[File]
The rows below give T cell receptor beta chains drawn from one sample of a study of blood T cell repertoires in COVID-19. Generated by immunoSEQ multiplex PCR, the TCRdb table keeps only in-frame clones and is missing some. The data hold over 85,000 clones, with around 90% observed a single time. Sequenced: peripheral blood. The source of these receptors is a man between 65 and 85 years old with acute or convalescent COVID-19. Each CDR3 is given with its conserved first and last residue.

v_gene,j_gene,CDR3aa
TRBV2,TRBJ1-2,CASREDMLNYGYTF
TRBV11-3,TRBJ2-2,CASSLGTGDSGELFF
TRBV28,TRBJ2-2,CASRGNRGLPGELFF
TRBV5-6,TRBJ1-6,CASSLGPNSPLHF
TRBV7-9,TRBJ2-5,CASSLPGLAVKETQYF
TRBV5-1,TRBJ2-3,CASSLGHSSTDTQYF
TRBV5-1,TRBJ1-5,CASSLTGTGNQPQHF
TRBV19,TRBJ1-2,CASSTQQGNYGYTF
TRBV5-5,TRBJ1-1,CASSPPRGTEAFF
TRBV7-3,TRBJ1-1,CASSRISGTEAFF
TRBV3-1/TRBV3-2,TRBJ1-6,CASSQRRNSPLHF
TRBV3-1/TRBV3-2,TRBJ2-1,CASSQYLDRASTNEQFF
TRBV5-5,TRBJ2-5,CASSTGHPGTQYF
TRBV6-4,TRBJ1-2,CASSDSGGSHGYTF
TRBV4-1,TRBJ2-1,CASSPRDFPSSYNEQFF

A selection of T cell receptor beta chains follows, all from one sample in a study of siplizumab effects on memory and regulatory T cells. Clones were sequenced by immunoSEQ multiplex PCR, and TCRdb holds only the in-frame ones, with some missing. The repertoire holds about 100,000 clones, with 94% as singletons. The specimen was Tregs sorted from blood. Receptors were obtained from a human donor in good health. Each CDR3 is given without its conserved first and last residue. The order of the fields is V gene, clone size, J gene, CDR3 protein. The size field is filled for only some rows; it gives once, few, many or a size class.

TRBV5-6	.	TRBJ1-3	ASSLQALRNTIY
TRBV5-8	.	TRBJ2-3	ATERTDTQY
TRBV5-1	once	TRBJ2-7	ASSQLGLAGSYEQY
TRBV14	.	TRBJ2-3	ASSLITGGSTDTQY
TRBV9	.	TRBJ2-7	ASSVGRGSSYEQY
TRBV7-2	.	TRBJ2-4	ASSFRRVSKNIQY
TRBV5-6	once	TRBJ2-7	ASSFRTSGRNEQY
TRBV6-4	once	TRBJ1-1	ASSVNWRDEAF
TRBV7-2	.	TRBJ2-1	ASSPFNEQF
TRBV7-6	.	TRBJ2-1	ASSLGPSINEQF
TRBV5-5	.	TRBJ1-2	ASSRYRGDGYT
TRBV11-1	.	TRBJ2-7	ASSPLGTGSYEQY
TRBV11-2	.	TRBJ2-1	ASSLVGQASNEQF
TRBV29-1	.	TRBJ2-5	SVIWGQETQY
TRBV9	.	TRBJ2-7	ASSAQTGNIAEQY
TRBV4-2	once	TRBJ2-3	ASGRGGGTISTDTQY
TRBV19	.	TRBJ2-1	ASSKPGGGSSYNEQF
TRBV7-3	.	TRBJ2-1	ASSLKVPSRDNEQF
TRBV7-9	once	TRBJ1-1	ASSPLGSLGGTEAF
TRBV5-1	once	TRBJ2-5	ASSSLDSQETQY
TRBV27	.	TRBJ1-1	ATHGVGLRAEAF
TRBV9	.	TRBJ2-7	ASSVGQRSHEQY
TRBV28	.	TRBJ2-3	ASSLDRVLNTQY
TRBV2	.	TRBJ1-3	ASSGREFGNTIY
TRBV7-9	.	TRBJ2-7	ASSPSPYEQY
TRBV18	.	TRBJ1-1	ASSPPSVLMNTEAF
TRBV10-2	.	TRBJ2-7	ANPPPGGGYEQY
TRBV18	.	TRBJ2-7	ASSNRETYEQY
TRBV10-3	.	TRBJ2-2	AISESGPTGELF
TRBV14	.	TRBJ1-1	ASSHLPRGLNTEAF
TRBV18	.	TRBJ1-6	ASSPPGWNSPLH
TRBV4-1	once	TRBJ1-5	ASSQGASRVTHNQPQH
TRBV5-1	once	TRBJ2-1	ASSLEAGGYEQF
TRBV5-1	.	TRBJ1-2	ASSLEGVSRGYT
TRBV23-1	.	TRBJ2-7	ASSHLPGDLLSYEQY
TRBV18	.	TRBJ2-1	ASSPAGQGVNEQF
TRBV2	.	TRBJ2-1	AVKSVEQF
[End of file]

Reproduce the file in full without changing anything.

The rows below give T cell receptor beta chains drawn from one sample of a study of blood T cell repertoires in COVID-19. Generated by immunoSEQ multiplex PCR, the TCRdb table keeps only in-frame clones and is missing some. The data hold over 85,000 clones, with around 90% observed a single time. Sequenced: peripheral blood. The source of these receptors is a man between 65 and 85 years old with acute or convalescent COVID-19. Each CDR3 is given with its conserved first and last residue.

v_gene,j_gene,CDR3aa
TRBV2,TRBJ1-2,CASREDMLNYGYTF
TRBV11-3,TRBJ2-2,CASSLGTGDSGELFF
TRBV28,TRBJ2-2,CASRGNRGLPGELFF
TRBV5-6,TRBJ1-6,CASSLGPNSPLHF
TRBV7-9,TRBJ2-5,CASSLPGLAVKETQYF
TRBV5-1,TRBJ2-3,CASSLGHSSTDTQYF
TRBV5-1,TRBJ1-5,CASSLTGTGNQPQHF
TRBV19,TRBJ1-2,CASSTQQGNYGYTF
TRBV5-5,TRBJ1-1,CASSPPRGTEAFF
TRBV7-3,TRBJ1-1,CASSRISGTEAFF
TRBV3-1/TRBV3-2,TRBJ1-6,CASSQRRNSPLHF
TRBV3-1/TRBV3-2,TRBJ2-1,CASSQYLDRASTNEQFF
TRBV5-5,TRBJ2-5,CASSTGHPGTQYF
TRBV6-4,TRBJ1-2,CASSDSGGSHGYTF
TRBV4-1,TRBJ2-1,CASSPRDFPSSYNEQFF

A selection of T cell receptor beta chains follows, all from one sample in a study of siplizumab effects on memory and regulatory T cells. Clones were sequenced by immunoSEQ multiplex PCR, and TCRdb holds only the in-frame ones, with some missing. The repertoire holds about 100,000 clones, with 94% as singletons. The specimen was Tregs sorted from blood. Receptors were obtained from a human donor in good health. Each CDR3 is given without its conserved first and last residue. The order of the fields is V gene, clone size, J gene, CDR3 protein. The size field is filled for only some rows; it gives once, few, many or a size class.

TRBV5-6	.	TRBJ1-3	ASSLQALRNTIY
TRBV5-8	.	TRBJ2-3	ATERTDTQY
TRBV5-1	once	TRBJ2-7	ASSQLGLAGSYEQY
TRBV14	.	TRBJ2-3	ASSLITGGSTDTQY
TRBV9	.	TRBJ2-7	ASSVGRGSSYEQY
TRBV7-2	.	TRBJ2-4	ASSFRRVSKNIQY
TRBV5-6	once	TRBJ2-7	ASSFRTSGRNEQY
TRBV6-4	once	TRBJ1-1	ASSVNWRDEAF
TRBV7-2	.	TRBJ2-1	ASSPFNEQF
TRBV7-6	.	TRBJ2-1	ASSLGPSINEQF
TRBV5-5	.	TRBJ1-2	ASSRYRGDGYT
TRBV11-1	.	TRBJ2-7	ASSPLGTGSYEQY
TRBV11-2	.	TRBJ2-1	ASSLVGQASNEQF
TRBV29-1	.	TRBJ2-5	SVIWGQETQY
TRBV9	.	TRBJ2-7	ASSAQTGNIAEQY
TRBV4-2	once	TRBJ2-3	ASGRGGGTISTDTQY
TRBV19	.	TRBJ2-1	ASSKPGGGSSYNEQF
TRBV7-3	.	TRBJ2-1	ASSLKVPSRDNEQF
TRBV7-9	once	TRBJ1-1	ASSPLGSLGGTEAF
TRBV5-1	once	TRBJ2-5	ASSSLDSQETQY
TRBV27	.	TRBJ1-1	ATHGVGLRAEAF
TRBV9	.	TRBJ2-7	ASSVGQRSHEQY
TRBV28	.	TRBJ2-3	ASSLDRVLNTQY
TRBV2	.	TRBJ1-3	ASSGREFGNTIY
TRBV7-9	.	TRBJ2-7	ASSPSPYEQY
TRBV18	.	TRBJ1-1	ASSPPSVLMNTEAF
TRBV10-2	.	TRBJ2-7	ANPPPGGGYEQY
TRBV18	.	TRBJ2-7	ASSNRETYEQY
TRBV10-3	.	TRBJ2-2	AISESGPTGELF
TRBV14	.	TRBJ1-1	ASSHLPRGLNTEAF
TRBV18	.	TRBJ1-6	ASSPPGWNSPLH
TRBV4-1	once	TRBJ1-5	ASSQGASRVTHNQPQH
TRBV5-1	once	TRBJ2-1	ASSLEAGGYEQF
TRBV5-1	.	TRBJ1-2	ASSLEGVSRGYT
TRBV23-1	.	TRBJ2-7	ASSHLPGDLLSYEQY
TRBV18	.	TRBJ2-1	ASSPAGQGVNEQF
TRBV2	.	TRBJ2-1	AVKSVEQF